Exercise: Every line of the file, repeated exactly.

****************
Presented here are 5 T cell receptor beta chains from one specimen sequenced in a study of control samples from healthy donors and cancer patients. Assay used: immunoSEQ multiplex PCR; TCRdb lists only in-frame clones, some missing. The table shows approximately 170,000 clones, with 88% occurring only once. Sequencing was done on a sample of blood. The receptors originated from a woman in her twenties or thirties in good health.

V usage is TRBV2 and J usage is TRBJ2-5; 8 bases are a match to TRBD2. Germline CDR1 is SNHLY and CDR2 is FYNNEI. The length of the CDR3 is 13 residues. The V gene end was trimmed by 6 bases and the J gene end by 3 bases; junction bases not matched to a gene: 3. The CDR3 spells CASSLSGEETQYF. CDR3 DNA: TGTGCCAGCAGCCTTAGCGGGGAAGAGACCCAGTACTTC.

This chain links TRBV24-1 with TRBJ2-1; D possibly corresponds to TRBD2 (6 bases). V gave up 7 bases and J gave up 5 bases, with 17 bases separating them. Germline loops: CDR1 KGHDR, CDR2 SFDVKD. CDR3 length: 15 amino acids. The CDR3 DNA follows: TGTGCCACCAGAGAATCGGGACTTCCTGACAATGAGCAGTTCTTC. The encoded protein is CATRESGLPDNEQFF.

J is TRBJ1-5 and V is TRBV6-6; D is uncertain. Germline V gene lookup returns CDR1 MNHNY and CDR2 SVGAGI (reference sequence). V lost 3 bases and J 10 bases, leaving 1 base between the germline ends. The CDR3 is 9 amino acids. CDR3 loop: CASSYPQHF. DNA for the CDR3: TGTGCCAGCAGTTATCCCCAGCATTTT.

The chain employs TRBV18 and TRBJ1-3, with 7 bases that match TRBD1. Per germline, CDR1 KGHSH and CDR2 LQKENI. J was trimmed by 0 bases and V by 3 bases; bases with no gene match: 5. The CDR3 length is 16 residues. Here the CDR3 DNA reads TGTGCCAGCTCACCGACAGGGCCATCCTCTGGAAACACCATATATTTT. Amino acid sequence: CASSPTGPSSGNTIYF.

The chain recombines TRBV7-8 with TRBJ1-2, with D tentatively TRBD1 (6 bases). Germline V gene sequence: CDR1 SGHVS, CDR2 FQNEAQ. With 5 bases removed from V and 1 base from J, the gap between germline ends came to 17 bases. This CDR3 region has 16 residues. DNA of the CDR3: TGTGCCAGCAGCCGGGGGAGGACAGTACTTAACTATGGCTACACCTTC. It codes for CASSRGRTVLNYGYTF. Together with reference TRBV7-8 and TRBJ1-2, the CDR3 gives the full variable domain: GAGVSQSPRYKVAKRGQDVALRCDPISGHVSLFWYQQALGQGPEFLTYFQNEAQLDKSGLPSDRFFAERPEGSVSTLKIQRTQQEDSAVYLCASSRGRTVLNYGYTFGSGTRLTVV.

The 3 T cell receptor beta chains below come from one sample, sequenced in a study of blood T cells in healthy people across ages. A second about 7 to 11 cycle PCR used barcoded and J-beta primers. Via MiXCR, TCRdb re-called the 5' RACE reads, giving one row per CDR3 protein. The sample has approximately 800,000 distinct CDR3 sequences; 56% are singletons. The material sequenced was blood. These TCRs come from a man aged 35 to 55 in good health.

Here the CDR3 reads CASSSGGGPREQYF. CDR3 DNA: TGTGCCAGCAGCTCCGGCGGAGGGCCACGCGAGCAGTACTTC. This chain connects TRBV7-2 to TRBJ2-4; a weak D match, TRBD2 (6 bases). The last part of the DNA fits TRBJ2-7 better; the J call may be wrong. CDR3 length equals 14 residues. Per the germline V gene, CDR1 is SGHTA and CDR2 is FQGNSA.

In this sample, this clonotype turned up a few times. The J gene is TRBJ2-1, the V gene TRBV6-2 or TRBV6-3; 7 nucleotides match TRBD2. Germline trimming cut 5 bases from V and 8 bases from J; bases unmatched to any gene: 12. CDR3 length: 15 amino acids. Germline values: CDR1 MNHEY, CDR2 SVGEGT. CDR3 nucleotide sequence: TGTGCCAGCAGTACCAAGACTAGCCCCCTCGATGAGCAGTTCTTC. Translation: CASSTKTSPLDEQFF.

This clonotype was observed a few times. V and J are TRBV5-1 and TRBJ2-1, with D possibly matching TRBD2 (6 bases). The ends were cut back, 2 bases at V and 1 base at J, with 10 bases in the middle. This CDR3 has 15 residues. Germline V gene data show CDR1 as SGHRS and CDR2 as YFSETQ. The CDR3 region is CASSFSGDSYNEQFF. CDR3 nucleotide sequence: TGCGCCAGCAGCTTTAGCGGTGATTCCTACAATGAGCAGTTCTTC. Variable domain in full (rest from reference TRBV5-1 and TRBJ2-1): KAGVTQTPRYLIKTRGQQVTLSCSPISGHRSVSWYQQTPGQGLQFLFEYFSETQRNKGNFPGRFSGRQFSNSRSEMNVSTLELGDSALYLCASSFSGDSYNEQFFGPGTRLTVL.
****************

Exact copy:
Presented here are 5 T cell receptor beta chains from one specimen sequenced in a study of control samples from healthy donors and cancer patients. Assay used: immunoSEQ multiplex PCR; TCRdb lists only in-frame clones, some missing. The table shows approximately 170,000 clones, with 88% occurring only once. Sequencing was done on a sample of blood. The receptors originated from a woman in her twenties or thirties in good health.

V usage is TRBV2 and J usage is TRBJ2-5; 8 bases are a match to TRBD2. Germline CDR1 is SNHLY and CDR2 is FYNNEI. The length of the CDR3 is 13 residues. The V gene end was trimmed by 6 bases and the J gene end by 3 bases; junction bases not matched to a gene: 3. The CDR3 spells CASSLSGEETQYF. CDR3 DNA: TGTGCCAGCAGCCTTAGCGGGGAAGAGACCCAGTACTTC.

This chain links TRBV24-1 with TRBJ2-1; D possibly corresponds to TRBD2 (6 bases). V gave up 7 bases and J gave up 5 bases, with 17 bases separating them. Germline loops: CDR1 KGHDR, CDR2 SFDVKD. CDR3 length: 15 amino acids. The CDR3 DNA follows: TGTGCCACCAGAGAATCGGGACTTCCTGACAATGAGCAGTTCTTC. The encoded protein is CATRESGLPDNEQFF.

J is TRBJ1-5 and V is TRBV6-6; D is uncertain. Germline V gene lookup returns CDR1 MNHNY and CDR2 SVGAGI (reference sequence). V lost 3 bases and J 10 bases, leaving 1 base between the germline ends. The CDR3 is 9 amino acids. CDR3 loop: CASSYPQHF. DNA for the CDR3: TGTGCCAGCAGTTATCCCCAGCATTTT.

The chain employs TRBV18 and TRBJ1-3, with 7 bases that match TRBD1. Per germline, CDR1 KGHSH and CDR2 LQKENI. J was trimmed by 0 bases and V by 3 bases; bases with no gene match: 5. The CDR3 length is 16 residues. Here the CDR3 DNA reads TGTGCCAGCTCACCGACAGGGCCATCCTCTGGAAACACCATATATTTT. Amino acid sequence: CASSPTGPSSGNTIYF.

The chain recombines TRBV7-8 with TRBJ1-2, with D tentatively TRBD1 (6 bases). Germline V gene sequence: CDR1 SGHVS, CDR2 FQNEAQ. With 5 bases removed from V and 1 base from J, the gap between germline ends came to 17 bases. This CDR3 region has 16 residues. DNA of the CDR3: TGTGCCAGCAGCCGGGGGAGGACAGTACTTAACTATGGCTACACCTTC. It codes for CASSRGRTVLNYGYTF. Together with reference TRBV7-8 and TRBJ1-2, the CDR3 gives the full variable domain: GAGVSQSPRYKVAKRGQDVALRCDPISGHVSLFWYQQALGQGPEFLTYFQNEAQLDKSGLPSDRFFAERPEGSVSTLKIQRTQQEDSAVYLCASSRGRTVLNYGYTFGSGTRLTVV.

The 3 T cell receptor beta chains below come from one sample, sequenced in a study of blood T cells in healthy people across ages. A second about 7 to 11 cycle PCR used barcoded and J-beta primers. Via MiXCR, TCRdb re-called the 5' RACE reads, giving one row per CDR3 protein. The sample has approximately 800,000 distinct CDR3 sequences; 56% are singletons. The material sequenced was blood. These TCRs come from a man aged 35 to 55 in good health.

Here the CDR3 reads CASSSGGGPREQYF. CDR3 DNA: TGTGCCAGCAGCTCCGGCGGAGGGCCACGCGAGCAGTACTTC. This chain connects TRBV7-2 to TRBJ2-4; a weak D match, TRBD2 (6 bases). The last part of the DNA fits TRBJ2-7 better; the J call may be wrong. CDR3 length equals 14 residues. Per the germline V gene, CDR1 is SGHTA and CDR2 is FQGNSA.

In this sample, this clonotype turned up a few times. The J gene is TRBJ2-1, the V gene TRBV6-2 or TRBV6-3; 7 nucleotides match TRBD2. Germline trimming cut 5 bases from V and 8 bases from J; bases unmatched to any gene: 12. CDR3 length: 15 amino acids. Germline values: CDR1 MNHEY, CDR2 SVGEGT. CDR3 nucleotide sequence: TGTGCCAGCAGTACCAAGACTAGCCCCCTCGATGAGCAGTTCTTC. Translation: CASSTKTSPLDEQFF.

This clonotype was observed a few times. V and J are TRBV5-1 and TRBJ2-1, with D possibly matching TRBD2 (6 bases). The ends were cut back, 2 bases at V and 1 base at J, with 10 bases in the middle. This CDR3 has 15 residues. Germline V gene data show CDR1 as SGHRS and CDR2 as YFSETQ. The CDR3 region is CASSFSGDSYNEQFF. CDR3 nucleotide sequence: TGCGCCAGCAGCTTTAGCGGTGATTCCTACAATGAGCAGTTCTTC. Variable domain in full (rest from reference TRBV5-1 and TRBJ2-1): KAGVTQTPRYLIKTRGQQVTLSCSPISGHRSVSWYQQTPGQGLQFLFEYFSETQRNKGNFPGRFSGRQFSNSRSEMNVSTLELGDSALYLCASSFSGDSYNEQFFGPGTRLTVL.